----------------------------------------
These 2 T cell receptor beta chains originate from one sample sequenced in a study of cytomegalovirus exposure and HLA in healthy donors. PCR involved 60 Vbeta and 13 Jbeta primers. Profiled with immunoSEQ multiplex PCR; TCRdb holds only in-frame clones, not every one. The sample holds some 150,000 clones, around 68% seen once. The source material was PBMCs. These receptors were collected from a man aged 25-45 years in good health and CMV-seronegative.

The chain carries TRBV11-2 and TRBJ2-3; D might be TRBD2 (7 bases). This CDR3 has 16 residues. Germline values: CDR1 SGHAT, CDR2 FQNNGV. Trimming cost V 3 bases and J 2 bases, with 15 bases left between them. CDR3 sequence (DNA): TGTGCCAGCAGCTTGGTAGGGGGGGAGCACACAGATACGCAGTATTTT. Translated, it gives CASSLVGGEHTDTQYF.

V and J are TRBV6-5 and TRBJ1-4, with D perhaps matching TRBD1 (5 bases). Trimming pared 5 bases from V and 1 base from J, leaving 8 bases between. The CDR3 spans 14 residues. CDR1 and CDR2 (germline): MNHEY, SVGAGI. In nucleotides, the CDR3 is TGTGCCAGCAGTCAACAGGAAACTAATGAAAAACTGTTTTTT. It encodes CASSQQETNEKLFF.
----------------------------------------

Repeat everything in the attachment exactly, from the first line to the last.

These 2 T cell receptor beta chains originate from one sample sequenced in a study of cytomegalovirus exposure and HLA in healthy donors. PCR involved 60 Vbeta and 13 Jbeta primers. Profiled with immunoSEQ multiplex PCR; TCRdb holds only in-frame clones, not every one. The sample holds some 150,000 clones, around 68% seen once. The source material was PBMCs. These receptors were collected from a man aged 25-45 years in good health and CMV-seronegative.

The chain carries TRBV11-2 and TRBJ2-3; D might be TRBD2 (7 bases). This CDR3 has 16 residues. Germline values: CDR1 SGHAT, CDR2 FQNNGV. Trimming cost V 3 bases and J 2 bases, with 15 bases left between them. CDR3 sequence (DNA): TGTGCCAGCAGCTTGGTAGGGGGGGAGCACACAGATACGCAGTATTTT. Translated, it gives CASSLVGGEHTDTQYF.

V and J are TRBV6-5 and TRBJ1-4, with D perhaps matching TRBD1 (5 bases). Trimming pared 5 bases from V and 1 base from J, leaving 8 bases between. The CDR3 spans 14 residues. CDR1 and CDR2 (germline): MNHEY, SVGAGI. In nucleotides, the CDR3 is TGTGCCAGCAGTCAACAGGAAACTAATGAAAAACTGTTTTTT. It encodes CASSQQETNEKLFF.